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Let's be honest about private equity

January 13, 2012: 10:49 AM ET

America needs to have an honest debate about private equity. Not the biased rhetoric we've gotten so far.

This November's presidential election will, first and foremost, be a referendum on President Obama's first-term performance. But assuming that Mitt Romney wins the GOP nomination, it also will be a referendum on private equity, and if the industry's values and actions are consistent with those of American voters.

And I'm worried about the latter. Not because of my own political preferences, but because I do not believe most Americans will be adequately equipped to make an informed judgment.

Yesterday I fact-checked the anti-Romney "documentary" published by a PAC supporting Newt Gingrich. The number of errors was staggering, even for a piece of political propaganda. And I've already discussed Romney's deceitful "net" jobs creation number, and how folks like Obama advisor David Axelrod have misstated the fundamental structure of private equity funds.

My final straw came this morning, when Yale Law School professor Jonathan Macey wrote a Wall Street Journal op-ed titled How Private Equity Works. In it, he writes:

"Because private-equity firms are, by definition, equity investors, they make money only if they improve the performance of their companies. Private equity is last in line to be paid in case of insolvency. Private-equity firms don't make a profit unless their companies can meet their obligations to workers and other creditors."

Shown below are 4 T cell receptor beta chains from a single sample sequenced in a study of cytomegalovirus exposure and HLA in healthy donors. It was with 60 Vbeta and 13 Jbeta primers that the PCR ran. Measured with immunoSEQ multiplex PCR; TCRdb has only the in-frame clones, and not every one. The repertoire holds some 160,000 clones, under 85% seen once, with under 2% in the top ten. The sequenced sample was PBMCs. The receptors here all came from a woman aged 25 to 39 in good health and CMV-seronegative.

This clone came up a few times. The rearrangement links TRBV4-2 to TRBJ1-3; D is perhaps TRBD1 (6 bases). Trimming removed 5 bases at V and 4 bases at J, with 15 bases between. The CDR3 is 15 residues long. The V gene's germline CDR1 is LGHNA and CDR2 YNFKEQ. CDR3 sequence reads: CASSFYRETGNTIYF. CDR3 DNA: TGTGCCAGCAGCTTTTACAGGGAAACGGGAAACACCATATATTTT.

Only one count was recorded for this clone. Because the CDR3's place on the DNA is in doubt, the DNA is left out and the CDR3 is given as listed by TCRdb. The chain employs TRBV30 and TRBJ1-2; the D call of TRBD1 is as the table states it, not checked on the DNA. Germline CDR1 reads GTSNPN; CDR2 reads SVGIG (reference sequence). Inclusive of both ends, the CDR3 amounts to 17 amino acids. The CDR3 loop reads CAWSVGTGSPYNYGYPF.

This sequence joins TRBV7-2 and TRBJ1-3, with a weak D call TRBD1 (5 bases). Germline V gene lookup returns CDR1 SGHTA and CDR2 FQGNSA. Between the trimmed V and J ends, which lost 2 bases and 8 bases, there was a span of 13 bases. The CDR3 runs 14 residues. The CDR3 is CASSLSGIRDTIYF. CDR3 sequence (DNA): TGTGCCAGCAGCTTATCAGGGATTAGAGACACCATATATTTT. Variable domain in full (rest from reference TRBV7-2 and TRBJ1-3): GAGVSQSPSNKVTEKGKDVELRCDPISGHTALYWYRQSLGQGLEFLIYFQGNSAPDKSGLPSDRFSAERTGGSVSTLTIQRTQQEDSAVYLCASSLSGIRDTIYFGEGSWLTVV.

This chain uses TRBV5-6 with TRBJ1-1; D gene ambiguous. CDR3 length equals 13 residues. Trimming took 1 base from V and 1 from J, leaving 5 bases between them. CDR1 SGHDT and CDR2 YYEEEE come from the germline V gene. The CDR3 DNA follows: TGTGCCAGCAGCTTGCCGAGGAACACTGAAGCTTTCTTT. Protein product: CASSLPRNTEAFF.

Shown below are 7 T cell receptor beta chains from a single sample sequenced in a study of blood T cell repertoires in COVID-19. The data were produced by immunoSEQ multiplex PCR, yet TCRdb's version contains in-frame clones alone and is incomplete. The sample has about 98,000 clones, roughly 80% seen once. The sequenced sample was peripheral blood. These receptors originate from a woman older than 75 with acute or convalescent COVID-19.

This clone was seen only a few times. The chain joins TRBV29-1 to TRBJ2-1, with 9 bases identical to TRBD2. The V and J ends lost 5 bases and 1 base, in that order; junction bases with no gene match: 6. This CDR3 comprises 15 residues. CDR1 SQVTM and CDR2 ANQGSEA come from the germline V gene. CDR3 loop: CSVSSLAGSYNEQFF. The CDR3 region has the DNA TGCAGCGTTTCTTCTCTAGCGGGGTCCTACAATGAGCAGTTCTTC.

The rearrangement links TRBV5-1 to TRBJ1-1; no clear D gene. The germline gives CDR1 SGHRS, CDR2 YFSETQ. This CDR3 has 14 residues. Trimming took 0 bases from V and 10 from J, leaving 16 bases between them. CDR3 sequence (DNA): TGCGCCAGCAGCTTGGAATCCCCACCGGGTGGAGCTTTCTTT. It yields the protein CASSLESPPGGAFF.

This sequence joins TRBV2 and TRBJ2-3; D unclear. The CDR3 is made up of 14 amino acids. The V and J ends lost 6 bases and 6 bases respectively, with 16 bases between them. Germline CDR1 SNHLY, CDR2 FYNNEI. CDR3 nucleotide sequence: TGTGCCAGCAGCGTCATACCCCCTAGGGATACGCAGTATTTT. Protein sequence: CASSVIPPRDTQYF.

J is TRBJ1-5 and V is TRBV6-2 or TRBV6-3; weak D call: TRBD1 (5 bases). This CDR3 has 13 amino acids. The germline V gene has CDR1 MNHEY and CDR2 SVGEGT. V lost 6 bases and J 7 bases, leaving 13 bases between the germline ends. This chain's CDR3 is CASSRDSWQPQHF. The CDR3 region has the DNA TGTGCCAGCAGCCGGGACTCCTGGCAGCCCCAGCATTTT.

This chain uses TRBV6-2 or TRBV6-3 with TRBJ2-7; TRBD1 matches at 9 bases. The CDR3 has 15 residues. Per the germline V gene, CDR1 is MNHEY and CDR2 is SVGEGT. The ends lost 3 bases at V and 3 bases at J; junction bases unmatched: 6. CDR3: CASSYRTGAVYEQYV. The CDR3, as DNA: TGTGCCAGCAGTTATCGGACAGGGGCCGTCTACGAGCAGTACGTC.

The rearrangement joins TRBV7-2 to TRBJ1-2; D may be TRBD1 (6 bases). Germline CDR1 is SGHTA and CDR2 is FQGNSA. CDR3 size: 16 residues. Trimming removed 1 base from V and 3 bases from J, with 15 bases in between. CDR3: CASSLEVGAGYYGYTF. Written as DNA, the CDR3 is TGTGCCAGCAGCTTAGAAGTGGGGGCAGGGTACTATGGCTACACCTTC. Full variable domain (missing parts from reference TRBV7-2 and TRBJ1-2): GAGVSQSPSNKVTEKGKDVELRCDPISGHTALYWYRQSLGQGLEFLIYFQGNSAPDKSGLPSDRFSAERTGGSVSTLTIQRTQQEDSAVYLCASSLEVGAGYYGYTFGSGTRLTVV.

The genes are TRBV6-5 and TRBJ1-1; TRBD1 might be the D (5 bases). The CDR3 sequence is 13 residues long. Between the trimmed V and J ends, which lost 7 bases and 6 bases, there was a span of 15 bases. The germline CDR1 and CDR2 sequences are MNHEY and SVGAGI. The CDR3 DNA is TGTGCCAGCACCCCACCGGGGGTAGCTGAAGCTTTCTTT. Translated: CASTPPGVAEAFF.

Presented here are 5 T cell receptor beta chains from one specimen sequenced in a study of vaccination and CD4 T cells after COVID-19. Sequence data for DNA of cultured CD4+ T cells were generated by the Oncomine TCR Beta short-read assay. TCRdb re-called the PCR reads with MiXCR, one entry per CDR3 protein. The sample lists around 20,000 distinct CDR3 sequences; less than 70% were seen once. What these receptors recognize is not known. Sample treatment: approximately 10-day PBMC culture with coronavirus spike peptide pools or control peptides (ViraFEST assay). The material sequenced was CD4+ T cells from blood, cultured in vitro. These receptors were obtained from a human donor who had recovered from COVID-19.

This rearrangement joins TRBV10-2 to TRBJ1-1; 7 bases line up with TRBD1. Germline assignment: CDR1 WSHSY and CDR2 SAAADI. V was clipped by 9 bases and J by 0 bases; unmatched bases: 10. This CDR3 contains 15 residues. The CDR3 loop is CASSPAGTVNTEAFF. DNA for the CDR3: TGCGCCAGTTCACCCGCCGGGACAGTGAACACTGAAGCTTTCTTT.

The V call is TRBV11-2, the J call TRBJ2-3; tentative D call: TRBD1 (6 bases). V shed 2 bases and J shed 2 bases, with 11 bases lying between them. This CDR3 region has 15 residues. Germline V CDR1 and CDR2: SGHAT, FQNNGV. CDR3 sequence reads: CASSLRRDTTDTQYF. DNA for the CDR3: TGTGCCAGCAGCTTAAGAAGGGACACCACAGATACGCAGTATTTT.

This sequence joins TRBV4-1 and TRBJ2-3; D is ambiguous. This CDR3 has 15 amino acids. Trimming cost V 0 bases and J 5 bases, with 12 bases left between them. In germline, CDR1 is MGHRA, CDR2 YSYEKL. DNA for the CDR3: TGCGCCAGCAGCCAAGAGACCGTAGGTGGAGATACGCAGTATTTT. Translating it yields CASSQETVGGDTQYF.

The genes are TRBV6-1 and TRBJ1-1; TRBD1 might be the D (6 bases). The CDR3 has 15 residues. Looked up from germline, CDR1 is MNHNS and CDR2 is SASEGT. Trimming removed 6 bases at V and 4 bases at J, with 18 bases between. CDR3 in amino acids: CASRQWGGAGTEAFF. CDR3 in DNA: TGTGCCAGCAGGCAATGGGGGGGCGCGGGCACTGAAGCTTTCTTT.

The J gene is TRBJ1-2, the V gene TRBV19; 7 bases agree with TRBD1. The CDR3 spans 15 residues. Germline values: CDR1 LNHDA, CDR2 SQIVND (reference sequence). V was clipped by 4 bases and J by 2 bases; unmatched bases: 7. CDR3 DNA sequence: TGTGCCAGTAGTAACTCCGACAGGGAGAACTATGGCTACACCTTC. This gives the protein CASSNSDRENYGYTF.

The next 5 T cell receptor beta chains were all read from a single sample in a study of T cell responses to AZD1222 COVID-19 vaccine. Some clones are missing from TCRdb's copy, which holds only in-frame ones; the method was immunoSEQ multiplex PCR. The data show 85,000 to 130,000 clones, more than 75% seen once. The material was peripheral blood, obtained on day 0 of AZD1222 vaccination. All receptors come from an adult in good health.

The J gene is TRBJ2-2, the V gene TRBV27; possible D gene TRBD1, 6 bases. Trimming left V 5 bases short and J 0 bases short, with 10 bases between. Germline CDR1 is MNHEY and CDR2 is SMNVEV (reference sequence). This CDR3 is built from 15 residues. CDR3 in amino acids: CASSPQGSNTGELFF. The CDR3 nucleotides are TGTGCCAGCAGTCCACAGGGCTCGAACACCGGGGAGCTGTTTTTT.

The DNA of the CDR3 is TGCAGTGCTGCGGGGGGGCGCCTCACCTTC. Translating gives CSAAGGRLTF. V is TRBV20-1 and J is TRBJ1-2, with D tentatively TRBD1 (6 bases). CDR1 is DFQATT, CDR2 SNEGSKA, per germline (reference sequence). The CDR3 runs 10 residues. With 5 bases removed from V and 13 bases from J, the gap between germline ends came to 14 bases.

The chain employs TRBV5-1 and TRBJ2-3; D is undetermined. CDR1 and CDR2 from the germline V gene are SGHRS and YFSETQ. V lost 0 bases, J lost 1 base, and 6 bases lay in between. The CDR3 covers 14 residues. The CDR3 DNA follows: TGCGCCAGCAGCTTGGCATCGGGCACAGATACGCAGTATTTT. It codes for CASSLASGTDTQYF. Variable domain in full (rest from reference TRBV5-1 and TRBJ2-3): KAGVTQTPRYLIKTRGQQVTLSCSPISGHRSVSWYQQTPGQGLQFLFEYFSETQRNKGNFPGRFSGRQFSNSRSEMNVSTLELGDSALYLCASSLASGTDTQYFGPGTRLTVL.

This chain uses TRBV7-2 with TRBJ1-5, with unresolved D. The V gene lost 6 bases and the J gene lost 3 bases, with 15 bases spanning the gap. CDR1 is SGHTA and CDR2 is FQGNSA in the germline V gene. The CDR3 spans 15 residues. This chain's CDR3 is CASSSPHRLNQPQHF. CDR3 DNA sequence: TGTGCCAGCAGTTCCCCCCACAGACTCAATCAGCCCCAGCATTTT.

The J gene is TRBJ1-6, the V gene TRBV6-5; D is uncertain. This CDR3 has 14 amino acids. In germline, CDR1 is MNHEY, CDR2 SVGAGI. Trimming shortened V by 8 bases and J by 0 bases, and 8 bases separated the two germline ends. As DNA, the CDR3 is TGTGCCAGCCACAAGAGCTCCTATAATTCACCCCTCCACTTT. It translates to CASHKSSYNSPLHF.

I'll just be charitable and suggest that Professor Macey – and the WSJ op-ed page editors – are ignorant as to the existence of dividend recaps (i.e., the way PE firms can make money even if their equity is wiped out).

What we need is an honest debate about the merits and demerits of private equity, in the context of American capitalistic ideals. That means getting everyone's cards out on the table, not just those cards that various constituents wish to turn over.

Private equity executives should publicly talk about their investment activities, their goals when entering companies and their successes and failures. Limited partners should discuss how private equity investments have benefitted or hurt their beneficiaries. Portfolio company CEOs – current and former – should explain the changes directed by their sponsors, including difficult decisions that might have hurt individual employees.

I'm not talking about self-serving advertisements. I'm talking about an honest explanation of how the sausage gets made. I know private equity is private for a reason, and that many of its participants are loathe to discuss the inner workings. But there is something larger at stake here than your own personal comfort: The future of American leadership depends, in part, on your willingness to help voters understand the good, bad and ugly of private equity.

To that end, I'm officially offeringu a forum to do so. Either as individuals or as representative of your organizations. All private equity stakeholders: Buyout professionals, limited partners, service providers, portfolio company executives and employees.

What follows are three basic questions, and I will publish all responses on this website. If you believe my questions are too limiting, please feel free (no, encouraged) to add whatever you feel is required. All I ask is that you be honest. It's what we need:

  1. 1. What is the ideal objective of private equity in the American economy?
  2. 2. How is private equity designed to meet that objective?
  3. 3. Please give specific examples of both how it has lived up to and failed to meet that objective.

You can reply to these questions by sending emails to dan_primack@fortune.com. Thank you in advance for your participation.

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About This Author
Dan Primack
Dan Primack
Senior Editor, Fortune

Dan Primack joined Fortune.com in September 2010 to cover deals and dealmakers, from Wall Street to Sand Hill Road. Previously, Dan was an editor-at-large with Thomson Reuters, where he launched both peHUB.com and the peHUB Wire email service. In a past journalistic life, Dan ran a community paper in Roxbury, Massachusetts. He currently lives just outside of Boston.

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